EFFECT OF SPEED AND ALTITUDE
Even for the “basic” case of a rigid airplane at low Mach number, the variation of the lateral modes with speed and altitude may not be simple. This is because some of the lateral stability derivatives are dependent on the lift coefficient in complex ways. That is especially true of airplanes with swept wings and low aspect ratio for which Clfj increases markedly with CL. These effects will appear most strongly at low speed and high altitude, both of which require high CL. (Note that in the B747 example at M =
0. 8 and 40,000 ft, CL = 0.654, which is quite large for cruising flight.) For a rigid sweptwing airplane at low Mach number the period of the Dutch Roll mode would be expected first to increase and then to decrease as the airplane speed increases. The damping of this mode would be expected to be weak at low speed and to increase at higher speeds. The rolling convergence is well damped at all speeds, but the damping would normally increase with speed. The spiral mode is frequently unstable over some portion of the speed/altitude flight envelope, depending on the interplay of the derivatives that appear in (6.8,6). The characteristic times of this mode are, however, usually so long that the instability does not degrade the handling qualities unduly.
The effect of increasing altitude at fixed CL is primarily an increase in the damping time constants of all the modes. The period of the Dutch Roll is not much affected.
When substantial aeroelastic and compressibility effects are added to the already complex behavior of the lateral modes, the result is an even more irregular pattern of modal characteristics. The data of (Heffley and Jewel, 1972) for the B747, reproduced in Table 6.10 show this. (Note that a negative fh. l!f implies an unstable mode.) At the two lower altitudes, with relatively low values of CL, the modes are seen to behave in a fairly regular way (see Fig. 6.16). However, at 40,000 ft and high Mach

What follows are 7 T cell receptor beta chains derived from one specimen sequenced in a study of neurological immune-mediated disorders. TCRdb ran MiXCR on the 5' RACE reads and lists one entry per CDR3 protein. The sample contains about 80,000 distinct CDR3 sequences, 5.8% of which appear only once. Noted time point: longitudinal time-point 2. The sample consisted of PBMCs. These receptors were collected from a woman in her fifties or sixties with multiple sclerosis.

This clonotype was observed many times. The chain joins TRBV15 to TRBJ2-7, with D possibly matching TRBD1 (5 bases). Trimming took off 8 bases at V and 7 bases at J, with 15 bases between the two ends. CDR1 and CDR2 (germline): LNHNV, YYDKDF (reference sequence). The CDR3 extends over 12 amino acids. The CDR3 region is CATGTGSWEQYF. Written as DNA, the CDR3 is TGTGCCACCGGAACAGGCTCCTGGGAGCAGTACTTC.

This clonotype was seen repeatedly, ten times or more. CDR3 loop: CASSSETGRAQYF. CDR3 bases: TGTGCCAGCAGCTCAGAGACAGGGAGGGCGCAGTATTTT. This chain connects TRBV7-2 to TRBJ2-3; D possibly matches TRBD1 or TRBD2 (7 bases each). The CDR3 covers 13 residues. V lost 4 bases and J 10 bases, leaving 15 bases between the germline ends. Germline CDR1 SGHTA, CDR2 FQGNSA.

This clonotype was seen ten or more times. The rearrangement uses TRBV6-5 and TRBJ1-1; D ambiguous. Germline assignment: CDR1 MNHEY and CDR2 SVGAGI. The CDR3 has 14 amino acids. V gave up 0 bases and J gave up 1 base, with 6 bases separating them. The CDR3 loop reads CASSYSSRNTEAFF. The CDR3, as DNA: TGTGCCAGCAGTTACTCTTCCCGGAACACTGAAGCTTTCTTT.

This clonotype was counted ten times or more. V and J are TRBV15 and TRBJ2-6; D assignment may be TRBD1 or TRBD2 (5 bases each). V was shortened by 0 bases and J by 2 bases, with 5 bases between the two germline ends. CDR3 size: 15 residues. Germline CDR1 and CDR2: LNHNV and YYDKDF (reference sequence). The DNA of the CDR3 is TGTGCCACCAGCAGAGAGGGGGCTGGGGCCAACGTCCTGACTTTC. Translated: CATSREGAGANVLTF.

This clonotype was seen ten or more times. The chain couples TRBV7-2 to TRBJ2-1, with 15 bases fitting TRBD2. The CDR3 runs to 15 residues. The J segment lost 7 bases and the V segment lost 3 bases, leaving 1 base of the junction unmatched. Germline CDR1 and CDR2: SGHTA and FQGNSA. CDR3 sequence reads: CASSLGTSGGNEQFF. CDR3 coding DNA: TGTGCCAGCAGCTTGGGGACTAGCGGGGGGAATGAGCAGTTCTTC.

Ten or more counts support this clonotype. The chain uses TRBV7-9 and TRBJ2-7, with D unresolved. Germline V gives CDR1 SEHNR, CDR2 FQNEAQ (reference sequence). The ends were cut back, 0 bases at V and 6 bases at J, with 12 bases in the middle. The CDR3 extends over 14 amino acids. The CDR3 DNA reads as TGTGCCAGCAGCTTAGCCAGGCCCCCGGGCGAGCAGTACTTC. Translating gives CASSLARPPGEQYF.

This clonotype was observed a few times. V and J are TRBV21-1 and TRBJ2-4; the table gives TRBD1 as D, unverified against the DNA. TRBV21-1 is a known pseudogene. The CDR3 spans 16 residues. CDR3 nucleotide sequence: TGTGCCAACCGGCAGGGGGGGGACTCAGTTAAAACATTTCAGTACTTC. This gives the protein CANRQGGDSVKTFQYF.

Table 6.10 Variation of Lateral Modes with Speed and Altitude

(b) Rolling convergence
Figure 6.16 Variation of lateral modes with speed and altitude, (a) Lateral oscillation, (b) Rolling convergence, (c) Spiral mode.
(c) Spiral mode Figure 6.16 (Continued) 
number the lateral behavior is quite irregular, especially the variation of the damping of all the modes with M. The spiral mode is seen to be unstable (albeit with long time constant) at both M = 0.7 and 0.9 but stable at M = 0.8. This behavior is primarily the result of the complex variation of C, with CL and M in this region.
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